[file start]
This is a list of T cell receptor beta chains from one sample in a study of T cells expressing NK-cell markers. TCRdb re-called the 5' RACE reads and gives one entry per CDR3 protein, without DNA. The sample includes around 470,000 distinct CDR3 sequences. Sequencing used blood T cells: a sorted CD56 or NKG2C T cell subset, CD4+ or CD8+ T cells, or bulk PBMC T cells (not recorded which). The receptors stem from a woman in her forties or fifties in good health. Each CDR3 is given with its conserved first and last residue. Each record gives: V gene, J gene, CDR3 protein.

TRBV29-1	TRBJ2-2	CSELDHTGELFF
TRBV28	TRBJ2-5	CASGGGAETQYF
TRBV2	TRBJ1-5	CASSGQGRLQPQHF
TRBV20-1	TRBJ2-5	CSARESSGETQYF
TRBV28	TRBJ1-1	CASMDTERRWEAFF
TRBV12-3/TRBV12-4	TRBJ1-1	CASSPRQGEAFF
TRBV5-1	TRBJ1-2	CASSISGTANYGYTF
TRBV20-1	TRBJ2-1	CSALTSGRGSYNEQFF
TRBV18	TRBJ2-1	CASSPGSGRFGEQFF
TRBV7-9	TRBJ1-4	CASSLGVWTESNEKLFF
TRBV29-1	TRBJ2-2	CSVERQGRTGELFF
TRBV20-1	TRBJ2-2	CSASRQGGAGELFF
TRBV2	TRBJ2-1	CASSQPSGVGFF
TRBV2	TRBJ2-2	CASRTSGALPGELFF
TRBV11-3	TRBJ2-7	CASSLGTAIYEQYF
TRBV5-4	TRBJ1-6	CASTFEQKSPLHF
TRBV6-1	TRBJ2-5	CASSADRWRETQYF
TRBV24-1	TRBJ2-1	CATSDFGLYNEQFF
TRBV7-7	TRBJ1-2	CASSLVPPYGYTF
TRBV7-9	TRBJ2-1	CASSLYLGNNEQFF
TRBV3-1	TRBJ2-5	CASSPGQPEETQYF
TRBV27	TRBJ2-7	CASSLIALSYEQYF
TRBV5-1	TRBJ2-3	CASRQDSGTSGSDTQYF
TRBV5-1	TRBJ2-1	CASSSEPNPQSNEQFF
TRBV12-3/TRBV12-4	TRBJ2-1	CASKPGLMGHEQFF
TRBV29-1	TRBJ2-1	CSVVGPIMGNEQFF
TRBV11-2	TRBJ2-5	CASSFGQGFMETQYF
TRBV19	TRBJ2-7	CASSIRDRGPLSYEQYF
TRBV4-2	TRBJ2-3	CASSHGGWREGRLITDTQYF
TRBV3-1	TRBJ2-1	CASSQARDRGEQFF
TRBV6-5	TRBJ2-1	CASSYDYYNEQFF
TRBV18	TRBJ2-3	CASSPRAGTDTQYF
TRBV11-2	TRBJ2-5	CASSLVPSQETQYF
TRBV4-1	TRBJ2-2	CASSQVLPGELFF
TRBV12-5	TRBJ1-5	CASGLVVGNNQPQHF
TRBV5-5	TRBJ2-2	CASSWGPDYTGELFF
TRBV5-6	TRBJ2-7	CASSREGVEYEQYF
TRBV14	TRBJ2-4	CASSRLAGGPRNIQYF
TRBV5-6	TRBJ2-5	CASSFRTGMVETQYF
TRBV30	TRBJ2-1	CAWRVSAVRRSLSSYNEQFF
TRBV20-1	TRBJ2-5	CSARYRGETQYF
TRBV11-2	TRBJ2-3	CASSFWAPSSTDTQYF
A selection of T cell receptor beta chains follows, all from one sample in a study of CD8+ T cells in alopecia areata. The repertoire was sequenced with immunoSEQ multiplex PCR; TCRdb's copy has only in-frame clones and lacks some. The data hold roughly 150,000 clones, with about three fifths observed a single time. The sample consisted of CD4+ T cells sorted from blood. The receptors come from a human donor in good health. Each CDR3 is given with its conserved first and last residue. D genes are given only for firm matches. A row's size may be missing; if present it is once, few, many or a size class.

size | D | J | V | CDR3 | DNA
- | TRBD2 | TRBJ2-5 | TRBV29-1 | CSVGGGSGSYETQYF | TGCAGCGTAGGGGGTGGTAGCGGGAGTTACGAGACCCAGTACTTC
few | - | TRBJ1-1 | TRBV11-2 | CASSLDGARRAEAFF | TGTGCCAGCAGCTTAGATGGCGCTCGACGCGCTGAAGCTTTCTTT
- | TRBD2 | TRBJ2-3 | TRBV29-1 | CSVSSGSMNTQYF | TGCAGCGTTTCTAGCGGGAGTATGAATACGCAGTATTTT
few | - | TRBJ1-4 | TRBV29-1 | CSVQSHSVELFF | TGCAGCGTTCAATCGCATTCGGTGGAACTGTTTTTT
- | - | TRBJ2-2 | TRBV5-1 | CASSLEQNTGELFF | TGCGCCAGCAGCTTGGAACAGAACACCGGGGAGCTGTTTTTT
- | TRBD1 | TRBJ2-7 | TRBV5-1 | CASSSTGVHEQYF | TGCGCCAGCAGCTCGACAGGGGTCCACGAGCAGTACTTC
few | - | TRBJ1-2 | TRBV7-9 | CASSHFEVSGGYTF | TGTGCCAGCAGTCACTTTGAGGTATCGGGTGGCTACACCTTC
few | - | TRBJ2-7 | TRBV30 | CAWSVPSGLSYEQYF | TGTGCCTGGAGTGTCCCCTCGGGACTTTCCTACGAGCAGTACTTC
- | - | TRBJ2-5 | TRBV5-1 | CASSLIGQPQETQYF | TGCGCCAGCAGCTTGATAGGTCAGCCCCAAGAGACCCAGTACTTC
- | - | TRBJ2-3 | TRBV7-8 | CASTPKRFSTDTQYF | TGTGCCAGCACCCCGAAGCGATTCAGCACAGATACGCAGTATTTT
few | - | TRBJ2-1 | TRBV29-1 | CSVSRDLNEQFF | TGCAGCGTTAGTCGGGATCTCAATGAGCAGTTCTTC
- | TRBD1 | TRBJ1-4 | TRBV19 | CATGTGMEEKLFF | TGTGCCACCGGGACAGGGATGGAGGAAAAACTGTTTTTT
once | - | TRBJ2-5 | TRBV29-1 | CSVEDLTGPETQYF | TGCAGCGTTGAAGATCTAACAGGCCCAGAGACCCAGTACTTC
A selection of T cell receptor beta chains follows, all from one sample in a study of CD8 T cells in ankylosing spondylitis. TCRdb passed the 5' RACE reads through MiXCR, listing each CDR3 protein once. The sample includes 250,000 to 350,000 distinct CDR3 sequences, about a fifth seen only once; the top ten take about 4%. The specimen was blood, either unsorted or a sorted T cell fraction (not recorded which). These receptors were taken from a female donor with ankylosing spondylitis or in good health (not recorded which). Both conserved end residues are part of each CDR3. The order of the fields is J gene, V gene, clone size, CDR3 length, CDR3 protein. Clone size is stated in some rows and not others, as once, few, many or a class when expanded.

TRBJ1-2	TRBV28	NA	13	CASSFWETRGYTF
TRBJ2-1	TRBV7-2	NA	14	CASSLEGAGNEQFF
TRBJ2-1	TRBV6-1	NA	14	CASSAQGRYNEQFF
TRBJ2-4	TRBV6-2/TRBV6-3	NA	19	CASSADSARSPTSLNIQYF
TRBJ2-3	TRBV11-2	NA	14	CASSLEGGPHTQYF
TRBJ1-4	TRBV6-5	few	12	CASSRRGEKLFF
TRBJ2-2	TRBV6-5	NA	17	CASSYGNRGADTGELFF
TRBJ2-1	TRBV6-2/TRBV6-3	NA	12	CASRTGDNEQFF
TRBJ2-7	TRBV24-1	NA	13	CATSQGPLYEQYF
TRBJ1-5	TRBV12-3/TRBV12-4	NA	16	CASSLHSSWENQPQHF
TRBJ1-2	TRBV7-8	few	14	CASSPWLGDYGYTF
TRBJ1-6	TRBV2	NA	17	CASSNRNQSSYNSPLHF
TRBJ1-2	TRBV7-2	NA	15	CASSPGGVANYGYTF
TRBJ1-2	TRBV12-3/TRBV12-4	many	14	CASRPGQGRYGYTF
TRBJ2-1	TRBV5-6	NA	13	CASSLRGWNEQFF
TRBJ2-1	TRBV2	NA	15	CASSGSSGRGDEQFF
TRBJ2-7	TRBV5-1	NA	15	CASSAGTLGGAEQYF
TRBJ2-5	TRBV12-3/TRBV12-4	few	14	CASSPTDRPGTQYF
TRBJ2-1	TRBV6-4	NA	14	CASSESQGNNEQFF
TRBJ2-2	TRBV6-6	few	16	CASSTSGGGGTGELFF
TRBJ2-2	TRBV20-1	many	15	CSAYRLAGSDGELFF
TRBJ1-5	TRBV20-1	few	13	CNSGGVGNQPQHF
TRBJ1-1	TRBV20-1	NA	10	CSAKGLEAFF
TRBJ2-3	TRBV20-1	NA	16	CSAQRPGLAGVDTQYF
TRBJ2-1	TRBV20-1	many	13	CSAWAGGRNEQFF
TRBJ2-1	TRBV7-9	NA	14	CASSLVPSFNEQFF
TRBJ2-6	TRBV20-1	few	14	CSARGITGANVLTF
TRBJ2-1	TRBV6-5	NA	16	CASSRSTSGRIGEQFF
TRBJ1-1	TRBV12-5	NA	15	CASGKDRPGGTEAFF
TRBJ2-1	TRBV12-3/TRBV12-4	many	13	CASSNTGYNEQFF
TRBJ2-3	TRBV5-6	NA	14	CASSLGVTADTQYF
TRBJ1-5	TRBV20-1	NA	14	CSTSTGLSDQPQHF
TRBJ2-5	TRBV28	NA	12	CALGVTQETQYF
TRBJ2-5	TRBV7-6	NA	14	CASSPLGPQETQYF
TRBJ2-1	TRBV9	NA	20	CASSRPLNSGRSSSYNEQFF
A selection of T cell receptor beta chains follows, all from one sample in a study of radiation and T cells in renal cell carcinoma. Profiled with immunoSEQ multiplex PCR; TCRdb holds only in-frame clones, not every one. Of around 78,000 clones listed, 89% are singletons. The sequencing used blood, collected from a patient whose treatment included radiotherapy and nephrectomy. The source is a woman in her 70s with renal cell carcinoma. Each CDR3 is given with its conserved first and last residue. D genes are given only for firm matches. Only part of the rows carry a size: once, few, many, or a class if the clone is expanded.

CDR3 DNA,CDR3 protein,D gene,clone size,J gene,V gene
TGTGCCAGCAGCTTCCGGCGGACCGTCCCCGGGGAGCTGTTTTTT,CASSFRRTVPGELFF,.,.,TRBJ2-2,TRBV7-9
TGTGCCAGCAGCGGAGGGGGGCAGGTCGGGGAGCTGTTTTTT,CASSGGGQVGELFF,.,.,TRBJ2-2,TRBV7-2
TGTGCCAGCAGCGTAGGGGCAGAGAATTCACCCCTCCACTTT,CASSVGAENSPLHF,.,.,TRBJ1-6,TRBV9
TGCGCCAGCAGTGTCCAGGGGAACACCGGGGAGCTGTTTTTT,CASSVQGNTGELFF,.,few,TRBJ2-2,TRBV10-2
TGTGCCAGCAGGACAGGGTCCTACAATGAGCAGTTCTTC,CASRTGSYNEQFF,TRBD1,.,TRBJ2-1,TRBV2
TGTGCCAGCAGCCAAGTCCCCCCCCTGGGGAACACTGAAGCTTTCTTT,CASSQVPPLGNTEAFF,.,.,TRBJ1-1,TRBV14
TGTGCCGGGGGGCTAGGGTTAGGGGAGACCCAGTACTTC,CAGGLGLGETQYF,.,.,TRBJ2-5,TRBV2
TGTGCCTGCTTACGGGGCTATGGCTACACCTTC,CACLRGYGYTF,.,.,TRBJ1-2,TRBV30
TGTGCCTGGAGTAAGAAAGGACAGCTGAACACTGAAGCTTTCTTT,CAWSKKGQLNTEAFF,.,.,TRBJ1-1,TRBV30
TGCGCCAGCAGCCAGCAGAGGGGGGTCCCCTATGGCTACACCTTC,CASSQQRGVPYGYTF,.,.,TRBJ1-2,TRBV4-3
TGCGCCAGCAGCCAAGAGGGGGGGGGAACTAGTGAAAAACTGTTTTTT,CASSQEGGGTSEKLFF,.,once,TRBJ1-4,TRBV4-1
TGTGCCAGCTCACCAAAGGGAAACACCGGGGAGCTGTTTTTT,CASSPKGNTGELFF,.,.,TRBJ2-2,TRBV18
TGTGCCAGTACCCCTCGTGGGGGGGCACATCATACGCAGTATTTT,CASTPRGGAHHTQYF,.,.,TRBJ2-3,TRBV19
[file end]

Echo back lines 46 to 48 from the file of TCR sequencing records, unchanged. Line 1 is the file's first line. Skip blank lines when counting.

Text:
- | TRBD2 | TRBJ2-5 | TRBV29-1 | CSVGGGSGSYETQYF | TGCAGCGTAGGGGGTGGTAGCGGGAGTTACGAGACCCAGTACTTC
few | - | TRBJ1-1 | TRBV11-2 | CASSLDGARRAEAFF | TGTGCCAGCAGCTTAGATGGCGCTCGACGCGCTGAAGCTTTCTTT
- | TRBD2 | TRBJ2-3 | TRBV29-1 | CSVSSGSMNTQYF | TGCAGCGTTTCTAGCGGGAGTATGAATACGCAGTATTTT